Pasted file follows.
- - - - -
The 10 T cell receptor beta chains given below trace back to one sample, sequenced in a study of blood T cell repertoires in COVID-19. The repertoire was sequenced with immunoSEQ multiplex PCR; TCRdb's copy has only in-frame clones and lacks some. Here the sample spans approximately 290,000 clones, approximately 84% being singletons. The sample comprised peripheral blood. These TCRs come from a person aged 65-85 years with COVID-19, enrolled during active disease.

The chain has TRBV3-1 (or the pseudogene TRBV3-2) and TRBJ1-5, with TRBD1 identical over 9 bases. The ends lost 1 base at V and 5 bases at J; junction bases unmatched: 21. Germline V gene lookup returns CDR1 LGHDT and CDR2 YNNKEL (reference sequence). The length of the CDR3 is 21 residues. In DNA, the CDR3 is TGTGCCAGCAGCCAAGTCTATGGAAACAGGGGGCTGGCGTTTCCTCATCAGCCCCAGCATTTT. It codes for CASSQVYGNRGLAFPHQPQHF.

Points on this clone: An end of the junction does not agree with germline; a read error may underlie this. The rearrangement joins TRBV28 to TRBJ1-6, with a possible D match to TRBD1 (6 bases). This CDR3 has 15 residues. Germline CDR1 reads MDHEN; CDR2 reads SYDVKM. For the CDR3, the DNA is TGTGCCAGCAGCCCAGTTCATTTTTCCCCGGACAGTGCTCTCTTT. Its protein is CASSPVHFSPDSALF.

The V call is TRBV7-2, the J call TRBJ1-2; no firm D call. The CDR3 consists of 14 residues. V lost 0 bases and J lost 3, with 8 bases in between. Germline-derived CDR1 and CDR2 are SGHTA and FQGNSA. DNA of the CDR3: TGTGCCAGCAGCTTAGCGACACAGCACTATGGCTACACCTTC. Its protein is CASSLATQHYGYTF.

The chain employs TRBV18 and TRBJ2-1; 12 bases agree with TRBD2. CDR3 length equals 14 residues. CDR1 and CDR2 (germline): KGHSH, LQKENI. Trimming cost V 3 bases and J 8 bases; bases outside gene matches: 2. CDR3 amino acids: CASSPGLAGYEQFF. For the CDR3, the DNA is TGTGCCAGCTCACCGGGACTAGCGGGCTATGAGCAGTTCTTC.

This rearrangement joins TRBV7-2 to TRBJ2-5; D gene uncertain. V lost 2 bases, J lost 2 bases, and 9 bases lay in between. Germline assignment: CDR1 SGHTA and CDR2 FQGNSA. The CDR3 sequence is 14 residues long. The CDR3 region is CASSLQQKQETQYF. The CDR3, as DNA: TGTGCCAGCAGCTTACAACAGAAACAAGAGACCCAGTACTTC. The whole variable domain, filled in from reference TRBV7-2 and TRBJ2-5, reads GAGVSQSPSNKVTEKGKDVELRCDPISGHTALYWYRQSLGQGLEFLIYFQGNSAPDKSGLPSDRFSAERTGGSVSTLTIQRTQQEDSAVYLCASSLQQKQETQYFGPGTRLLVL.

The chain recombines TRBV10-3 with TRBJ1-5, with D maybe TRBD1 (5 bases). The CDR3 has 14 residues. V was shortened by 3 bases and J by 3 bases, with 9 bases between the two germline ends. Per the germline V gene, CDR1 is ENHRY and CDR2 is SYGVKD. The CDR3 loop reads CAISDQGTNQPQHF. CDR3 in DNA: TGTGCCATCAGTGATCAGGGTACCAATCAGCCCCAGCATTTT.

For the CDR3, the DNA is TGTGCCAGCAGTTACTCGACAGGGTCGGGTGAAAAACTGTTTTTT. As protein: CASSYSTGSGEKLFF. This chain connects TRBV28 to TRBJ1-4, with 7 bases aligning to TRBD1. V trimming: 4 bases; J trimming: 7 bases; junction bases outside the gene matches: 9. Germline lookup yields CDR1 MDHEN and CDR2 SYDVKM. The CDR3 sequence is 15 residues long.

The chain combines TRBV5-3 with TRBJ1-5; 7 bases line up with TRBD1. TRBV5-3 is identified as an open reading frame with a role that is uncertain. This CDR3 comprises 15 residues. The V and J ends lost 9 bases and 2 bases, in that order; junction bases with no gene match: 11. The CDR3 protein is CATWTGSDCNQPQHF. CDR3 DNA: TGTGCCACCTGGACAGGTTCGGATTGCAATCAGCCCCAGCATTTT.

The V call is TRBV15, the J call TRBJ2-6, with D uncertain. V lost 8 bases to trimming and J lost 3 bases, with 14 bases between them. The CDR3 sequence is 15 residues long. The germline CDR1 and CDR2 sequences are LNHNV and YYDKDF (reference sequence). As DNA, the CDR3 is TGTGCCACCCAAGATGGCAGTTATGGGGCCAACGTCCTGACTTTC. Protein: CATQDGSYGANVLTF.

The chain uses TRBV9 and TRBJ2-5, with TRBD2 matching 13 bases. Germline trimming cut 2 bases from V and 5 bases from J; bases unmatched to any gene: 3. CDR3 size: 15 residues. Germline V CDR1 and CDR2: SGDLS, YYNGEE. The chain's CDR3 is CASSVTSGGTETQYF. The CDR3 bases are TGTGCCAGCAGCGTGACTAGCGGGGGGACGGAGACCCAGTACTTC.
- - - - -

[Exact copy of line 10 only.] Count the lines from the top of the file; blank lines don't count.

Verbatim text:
The V call is TRBV15, the J call TRBJ2-6, with D uncertain. V lost 8 bases to trimming and J lost 3 bases, with 14 bases between them. The CDR3 sequence is 15 residues long. The germline CDR1 and CDR2 sequences are LNHNV and YYDKDF (reference sequence). As DNA, the CDR3 is TGTGCCACCCAAGATGGCAGTTATGGGGCCAACGTCCTGACTTTC. Protein: CATQDGSYGANVLTF.